In January 2018, we launched the eleventh edition of our run- off survey, in conjunction with both IRLA and, for the first time, AIRROC. Our survey was expanded to account for the worldwide nature of the run-off market and estimated the value of the global non-life run-off market to be at least US$730bn. It is no shock that the U.S. dominates the global market by value and, by our estimate, is the site of almost half of the world’s non-life run-off liabilities.
Our Survey covered a wide range of run-off issues. These include the importance of legacy management in the current market, the objectives of run-off participants, as well as the opportunities and challenges they face in pursuing their strategic goals. It is clear that challenges remain for market participants in meeting their objectives. In particular, U.S. respondents cited adverse loss development as their most significant challenge. This is consistent with U.S. carriers remaining very much on the front line of asbestos claims deterioration. Indeed, almost 60% of U.S. respondents highlighted asbestos as the claims type that they were most concerned about. It was interesting to see that European respondents were more concerned about liabilities relating to motor books.
It is clear that the appetite amongst run- off acquirers is buoyant with Survey respondents, indicating a range of factors set to influence the sector. Run-off transactions in 2017 followed the upward trend of deal activity seen in 2016 and early signs indicate that the strong market is poised to continue through 2018. While respondents highlighted Continental Europe as a particularly busy sector for legacy disposals over the next two years, the U.S. has witnessed lots of run-off related activity so far in 2018. This activity includes sellers looking at reinsurance deals, as well as regulatory developments around Insurance Business Transfers, which remain a hot topic, and potential new IBT rules in Oklahoma. This activity reflects the increasing recognition by owners of discontinued insurance business of the benefits associated with pro-active management of legacy liabilities and back books.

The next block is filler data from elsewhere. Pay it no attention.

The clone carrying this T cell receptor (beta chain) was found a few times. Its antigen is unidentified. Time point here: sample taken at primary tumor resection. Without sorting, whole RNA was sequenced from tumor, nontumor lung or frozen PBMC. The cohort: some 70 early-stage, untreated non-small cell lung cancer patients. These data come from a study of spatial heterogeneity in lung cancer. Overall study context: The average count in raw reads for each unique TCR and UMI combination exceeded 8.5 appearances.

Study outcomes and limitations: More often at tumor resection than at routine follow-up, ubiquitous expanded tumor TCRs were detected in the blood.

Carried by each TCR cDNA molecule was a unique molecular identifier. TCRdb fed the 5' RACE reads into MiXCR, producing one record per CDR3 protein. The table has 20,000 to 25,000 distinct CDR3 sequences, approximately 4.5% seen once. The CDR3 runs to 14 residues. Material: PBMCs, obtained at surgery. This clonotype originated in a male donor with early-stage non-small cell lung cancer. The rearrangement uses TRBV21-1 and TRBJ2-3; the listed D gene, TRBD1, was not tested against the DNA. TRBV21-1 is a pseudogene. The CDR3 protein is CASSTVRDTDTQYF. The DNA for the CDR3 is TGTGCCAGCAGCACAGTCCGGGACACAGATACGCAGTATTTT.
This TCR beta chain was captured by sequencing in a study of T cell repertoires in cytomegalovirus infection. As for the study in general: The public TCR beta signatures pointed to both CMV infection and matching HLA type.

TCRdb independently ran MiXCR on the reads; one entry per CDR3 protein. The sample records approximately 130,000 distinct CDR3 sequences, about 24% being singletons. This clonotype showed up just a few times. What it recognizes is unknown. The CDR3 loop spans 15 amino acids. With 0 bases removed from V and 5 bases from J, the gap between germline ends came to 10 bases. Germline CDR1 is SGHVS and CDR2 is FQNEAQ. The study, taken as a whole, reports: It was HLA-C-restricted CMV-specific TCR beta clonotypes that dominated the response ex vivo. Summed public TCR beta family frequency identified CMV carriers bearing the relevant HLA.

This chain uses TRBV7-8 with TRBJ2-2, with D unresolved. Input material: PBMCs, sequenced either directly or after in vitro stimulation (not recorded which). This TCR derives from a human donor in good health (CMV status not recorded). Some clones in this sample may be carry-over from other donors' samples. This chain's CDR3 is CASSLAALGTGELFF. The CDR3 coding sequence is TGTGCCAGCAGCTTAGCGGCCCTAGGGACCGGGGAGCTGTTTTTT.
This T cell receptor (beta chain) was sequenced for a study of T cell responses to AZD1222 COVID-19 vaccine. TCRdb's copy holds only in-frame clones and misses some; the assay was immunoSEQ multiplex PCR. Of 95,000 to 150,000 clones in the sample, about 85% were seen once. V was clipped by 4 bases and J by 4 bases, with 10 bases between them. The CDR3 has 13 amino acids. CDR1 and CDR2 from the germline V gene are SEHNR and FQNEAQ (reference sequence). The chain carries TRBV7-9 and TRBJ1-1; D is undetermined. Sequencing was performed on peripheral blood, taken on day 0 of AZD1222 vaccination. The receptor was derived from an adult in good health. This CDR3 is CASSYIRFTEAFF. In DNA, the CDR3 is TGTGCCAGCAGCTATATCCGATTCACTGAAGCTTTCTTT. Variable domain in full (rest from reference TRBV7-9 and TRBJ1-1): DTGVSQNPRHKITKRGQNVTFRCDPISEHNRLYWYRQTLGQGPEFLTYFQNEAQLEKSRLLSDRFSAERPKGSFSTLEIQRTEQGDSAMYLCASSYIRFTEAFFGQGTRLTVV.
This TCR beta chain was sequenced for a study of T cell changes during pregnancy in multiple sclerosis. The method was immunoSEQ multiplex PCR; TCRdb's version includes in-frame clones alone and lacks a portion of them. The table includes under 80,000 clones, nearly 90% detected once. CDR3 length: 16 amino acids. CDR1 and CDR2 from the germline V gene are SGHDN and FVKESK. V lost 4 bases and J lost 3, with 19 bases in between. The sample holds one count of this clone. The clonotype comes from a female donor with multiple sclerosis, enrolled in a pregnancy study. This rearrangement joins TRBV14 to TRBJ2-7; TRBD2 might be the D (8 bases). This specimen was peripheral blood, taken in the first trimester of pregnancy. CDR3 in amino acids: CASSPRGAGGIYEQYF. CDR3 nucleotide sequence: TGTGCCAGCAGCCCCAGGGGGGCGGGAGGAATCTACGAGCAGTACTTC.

Currently the most common type of run-off transaction in the U.S. involves retrospective reinsurance placed over a portion of the back book, covering a number of liability types. Often these will be in the form of an adverse development cover, such as some of the mega deals that were seen last year. Traditional M&A transactions remain a viable exit route for U.S. entities in run-off and, in contrast to some of the retrospective reinsurance mega deals, activity at the smaller end of the corporate entity scale has been vibrant as acquirers look at captives and risk retention groups as well as (re)insurance companies. This activity has been enhanced as the market sees continued interest from a range of investors and new start-up entrants seek to challenge the established consolidators. All of this contributes to the evolving run-off landscape.
In the U.S., there have been well- documented legislative developments in relation to insurance business transfers that potentially provide an alternative to traditional pure reinsurance solutions.
For the full article, refer to page 14 in the Spring 2018 issue. https://www.airroc.org/assets/docs/matters/AIRROC_Matters_Spring_2018_Vol_14_No_1.pdf